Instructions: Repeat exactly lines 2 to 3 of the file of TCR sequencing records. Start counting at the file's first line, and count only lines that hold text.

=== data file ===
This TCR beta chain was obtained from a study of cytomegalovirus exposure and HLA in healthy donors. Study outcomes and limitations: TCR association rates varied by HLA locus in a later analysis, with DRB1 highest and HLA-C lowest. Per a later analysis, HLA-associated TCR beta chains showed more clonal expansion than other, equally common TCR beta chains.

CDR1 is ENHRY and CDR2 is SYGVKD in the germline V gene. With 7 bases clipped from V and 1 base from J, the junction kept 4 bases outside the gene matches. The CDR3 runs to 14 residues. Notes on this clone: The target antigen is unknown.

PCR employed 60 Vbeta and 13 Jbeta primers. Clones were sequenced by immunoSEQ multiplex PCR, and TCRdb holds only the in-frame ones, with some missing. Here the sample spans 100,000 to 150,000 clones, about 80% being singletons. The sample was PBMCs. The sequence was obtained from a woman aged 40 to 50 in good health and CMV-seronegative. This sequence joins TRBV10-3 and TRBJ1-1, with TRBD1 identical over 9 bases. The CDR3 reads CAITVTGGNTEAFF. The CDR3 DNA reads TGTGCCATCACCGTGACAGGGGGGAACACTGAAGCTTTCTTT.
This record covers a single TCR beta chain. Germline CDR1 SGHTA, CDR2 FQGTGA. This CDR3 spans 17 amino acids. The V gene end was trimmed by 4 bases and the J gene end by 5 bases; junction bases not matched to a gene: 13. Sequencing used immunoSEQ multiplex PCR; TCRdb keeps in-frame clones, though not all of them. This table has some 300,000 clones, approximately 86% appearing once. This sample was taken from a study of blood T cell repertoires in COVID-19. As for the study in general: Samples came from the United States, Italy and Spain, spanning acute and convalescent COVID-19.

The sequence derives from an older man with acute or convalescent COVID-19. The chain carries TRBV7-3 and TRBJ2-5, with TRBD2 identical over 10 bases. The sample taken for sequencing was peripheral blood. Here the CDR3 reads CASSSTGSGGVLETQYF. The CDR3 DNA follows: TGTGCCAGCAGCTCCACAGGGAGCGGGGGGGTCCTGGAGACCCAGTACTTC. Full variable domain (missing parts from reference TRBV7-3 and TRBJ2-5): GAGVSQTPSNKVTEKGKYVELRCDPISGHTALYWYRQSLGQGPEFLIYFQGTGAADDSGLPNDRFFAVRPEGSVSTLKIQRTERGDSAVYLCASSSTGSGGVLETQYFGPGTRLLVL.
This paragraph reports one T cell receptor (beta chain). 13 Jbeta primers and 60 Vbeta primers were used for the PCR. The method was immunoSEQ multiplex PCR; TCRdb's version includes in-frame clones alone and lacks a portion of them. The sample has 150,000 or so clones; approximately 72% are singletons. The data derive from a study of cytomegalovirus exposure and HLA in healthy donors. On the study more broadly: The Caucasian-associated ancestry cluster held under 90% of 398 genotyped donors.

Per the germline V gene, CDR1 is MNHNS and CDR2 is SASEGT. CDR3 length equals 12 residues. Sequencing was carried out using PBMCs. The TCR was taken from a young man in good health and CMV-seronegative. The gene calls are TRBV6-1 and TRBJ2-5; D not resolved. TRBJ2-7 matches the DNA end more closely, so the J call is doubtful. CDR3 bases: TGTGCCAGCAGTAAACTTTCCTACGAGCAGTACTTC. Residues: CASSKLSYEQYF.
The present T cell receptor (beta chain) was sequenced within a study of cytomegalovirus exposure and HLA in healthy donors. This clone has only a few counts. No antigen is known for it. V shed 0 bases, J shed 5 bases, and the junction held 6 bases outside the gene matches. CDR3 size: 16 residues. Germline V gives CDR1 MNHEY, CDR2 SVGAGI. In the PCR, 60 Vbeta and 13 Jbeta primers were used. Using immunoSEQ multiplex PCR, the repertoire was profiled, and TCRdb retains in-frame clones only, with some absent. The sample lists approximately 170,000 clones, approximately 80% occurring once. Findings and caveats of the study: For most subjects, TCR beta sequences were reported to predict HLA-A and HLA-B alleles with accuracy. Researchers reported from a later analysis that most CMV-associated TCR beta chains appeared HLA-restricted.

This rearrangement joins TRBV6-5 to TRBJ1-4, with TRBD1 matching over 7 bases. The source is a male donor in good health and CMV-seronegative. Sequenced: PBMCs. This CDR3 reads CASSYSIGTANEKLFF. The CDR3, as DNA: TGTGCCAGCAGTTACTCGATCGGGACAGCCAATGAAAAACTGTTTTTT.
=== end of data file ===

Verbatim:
CDR1 is ENHRY and CDR2 is SYGVKD in the germline V gene. With 7 bases clipped from V and 1 base from J, the junction kept 4 bases outside the gene matches. The CDR3 runs to 14 residues. Notes on this clone: The target antigen is unknown.

PCR employed 60 Vbeta and 13 Jbeta primers. Clones were sequenced by immunoSEQ multiplex PCR, and TCRdb holds only the in-frame ones, with some missing. Here the sample spans 100,000 to 150,000 clones, about 80% being singletons. The sample was PBMCs. The sequence was obtained from a woman aged 40 to 50 in good health and CMV-seronegative. This sequence joins TRBV10-3 and TRBJ1-1, with TRBD1 identical over 9 bases. The CDR3 reads CAITVTGGNTEAFF. The CDR3 DNA reads TGTGCCATCACCGTGACAGGGGGGAACACTGAAGCTTTCTTT.